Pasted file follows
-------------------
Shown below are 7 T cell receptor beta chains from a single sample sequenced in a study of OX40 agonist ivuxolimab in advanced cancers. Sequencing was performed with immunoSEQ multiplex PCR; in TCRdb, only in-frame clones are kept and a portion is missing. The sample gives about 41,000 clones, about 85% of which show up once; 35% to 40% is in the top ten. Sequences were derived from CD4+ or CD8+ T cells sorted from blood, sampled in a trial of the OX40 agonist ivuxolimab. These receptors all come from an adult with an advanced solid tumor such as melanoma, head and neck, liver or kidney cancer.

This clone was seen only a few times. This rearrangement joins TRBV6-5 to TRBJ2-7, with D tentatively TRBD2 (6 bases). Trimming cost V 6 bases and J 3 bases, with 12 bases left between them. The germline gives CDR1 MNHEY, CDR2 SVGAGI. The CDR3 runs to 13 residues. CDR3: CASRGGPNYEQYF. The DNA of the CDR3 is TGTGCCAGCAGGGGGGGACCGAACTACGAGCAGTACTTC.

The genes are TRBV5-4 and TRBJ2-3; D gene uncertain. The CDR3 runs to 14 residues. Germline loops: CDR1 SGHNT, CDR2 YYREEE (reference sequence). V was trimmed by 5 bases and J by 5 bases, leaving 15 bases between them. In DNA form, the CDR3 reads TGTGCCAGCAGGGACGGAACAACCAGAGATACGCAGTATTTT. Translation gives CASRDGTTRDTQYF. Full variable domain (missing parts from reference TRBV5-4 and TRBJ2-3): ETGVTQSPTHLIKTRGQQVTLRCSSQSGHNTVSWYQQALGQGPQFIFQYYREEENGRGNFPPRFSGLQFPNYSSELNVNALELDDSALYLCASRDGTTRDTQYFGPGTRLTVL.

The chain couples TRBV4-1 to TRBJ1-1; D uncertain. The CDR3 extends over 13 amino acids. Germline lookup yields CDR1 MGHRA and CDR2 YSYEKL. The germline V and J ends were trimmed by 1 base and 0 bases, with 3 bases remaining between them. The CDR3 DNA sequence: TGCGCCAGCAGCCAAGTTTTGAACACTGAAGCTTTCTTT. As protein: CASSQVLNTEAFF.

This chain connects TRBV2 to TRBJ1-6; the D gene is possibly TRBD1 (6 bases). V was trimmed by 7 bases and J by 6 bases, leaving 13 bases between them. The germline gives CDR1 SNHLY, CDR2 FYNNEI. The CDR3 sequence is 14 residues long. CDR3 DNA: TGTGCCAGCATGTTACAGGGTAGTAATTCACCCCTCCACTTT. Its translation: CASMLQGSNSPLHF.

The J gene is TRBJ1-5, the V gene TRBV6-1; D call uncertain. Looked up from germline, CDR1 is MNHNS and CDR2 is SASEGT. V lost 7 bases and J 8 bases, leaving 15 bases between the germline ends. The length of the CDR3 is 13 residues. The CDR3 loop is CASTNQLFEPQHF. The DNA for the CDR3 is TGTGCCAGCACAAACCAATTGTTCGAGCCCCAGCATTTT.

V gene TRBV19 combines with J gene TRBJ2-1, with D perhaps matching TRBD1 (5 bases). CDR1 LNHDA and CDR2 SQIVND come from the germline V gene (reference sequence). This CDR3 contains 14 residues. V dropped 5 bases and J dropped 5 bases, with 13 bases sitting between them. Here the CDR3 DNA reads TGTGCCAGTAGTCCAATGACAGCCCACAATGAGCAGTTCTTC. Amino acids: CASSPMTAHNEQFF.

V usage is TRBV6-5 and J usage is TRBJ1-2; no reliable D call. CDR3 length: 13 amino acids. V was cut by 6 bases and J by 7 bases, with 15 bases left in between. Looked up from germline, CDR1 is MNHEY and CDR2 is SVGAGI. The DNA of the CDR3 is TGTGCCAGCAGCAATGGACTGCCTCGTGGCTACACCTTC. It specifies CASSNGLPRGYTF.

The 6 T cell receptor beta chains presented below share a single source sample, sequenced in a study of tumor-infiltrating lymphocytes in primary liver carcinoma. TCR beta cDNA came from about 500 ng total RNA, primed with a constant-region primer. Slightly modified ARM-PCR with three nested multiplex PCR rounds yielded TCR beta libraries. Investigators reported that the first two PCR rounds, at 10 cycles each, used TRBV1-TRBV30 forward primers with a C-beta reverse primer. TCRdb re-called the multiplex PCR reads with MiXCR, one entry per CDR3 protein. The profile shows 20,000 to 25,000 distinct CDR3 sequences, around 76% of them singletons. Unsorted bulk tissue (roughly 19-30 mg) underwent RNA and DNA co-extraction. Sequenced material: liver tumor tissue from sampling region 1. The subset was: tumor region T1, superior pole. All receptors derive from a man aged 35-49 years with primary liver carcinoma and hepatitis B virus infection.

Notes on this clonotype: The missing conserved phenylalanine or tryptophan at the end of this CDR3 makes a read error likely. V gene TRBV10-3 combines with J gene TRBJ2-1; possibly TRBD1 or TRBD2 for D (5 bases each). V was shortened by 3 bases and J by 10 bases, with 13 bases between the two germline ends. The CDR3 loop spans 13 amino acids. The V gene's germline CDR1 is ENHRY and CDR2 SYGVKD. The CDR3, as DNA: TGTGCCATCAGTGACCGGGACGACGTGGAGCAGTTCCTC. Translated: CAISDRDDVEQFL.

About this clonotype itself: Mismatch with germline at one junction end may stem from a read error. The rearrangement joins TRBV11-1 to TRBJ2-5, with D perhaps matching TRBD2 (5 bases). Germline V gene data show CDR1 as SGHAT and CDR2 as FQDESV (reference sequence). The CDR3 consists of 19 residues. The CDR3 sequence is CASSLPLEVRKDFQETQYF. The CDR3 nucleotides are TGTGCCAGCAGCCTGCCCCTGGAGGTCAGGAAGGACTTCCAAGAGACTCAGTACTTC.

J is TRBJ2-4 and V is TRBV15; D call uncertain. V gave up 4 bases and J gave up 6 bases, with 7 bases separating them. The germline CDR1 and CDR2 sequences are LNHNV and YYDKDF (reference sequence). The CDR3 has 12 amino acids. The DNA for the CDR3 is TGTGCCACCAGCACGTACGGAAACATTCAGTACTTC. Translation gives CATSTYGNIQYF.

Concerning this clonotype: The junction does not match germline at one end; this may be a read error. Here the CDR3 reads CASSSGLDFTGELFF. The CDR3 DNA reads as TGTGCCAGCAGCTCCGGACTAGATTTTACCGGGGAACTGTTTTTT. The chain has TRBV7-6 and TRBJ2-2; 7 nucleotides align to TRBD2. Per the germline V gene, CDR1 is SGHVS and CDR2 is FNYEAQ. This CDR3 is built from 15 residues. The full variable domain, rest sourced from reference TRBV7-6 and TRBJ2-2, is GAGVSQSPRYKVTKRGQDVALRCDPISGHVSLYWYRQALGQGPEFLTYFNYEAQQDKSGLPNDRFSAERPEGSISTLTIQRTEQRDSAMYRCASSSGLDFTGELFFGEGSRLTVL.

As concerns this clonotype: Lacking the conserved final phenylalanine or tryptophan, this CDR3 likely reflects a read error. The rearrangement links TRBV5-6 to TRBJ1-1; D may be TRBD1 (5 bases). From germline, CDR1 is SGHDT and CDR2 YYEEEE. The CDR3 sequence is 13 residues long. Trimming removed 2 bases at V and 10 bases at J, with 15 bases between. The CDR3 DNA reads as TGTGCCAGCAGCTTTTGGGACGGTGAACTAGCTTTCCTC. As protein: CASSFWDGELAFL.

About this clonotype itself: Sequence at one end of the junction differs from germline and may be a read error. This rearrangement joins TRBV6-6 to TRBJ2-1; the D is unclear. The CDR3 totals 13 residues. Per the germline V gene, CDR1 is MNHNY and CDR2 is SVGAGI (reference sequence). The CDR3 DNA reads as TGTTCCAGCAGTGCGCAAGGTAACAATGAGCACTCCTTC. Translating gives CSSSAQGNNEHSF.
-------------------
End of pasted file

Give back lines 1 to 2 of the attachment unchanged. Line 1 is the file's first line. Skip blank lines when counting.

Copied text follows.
Shown below are 7 T cell receptor beta chains from a single sample sequenced in a study of OX40 agonist ivuxolimab in advanced cancers. Sequencing was performed with immunoSEQ multiplex PCR; in TCRdb, only in-frame clones are kept and a portion is missing. The sample gives about 41,000 clones, about 85% of which show up once; 35% to 40% is in the top ten. Sequences were derived from CD4+ or CD8+ T cells sorted from blood, sampled in a trial of the OX40 agonist ivuxolimab. These receptors all come from an adult with an advanced solid tumor such as melanoma, head and neck, liver or kidney cancer.

This clone was seen only a few times. This rearrangement joins TRBV6-5 to TRBJ2-7, with D tentatively TRBD2 (6 bases). Trimming cost V 6 bases and J 3 bases, with 12 bases left between them. The germline gives CDR1 MNHEY, CDR2 SVGAGI. The CDR3 runs to 13 residues. CDR3: CASRGGPNYEQYF. The DNA of the CDR3 is TGTGCCAGCAGGGGGGGACCGAACTACGAGCAGTACTTC.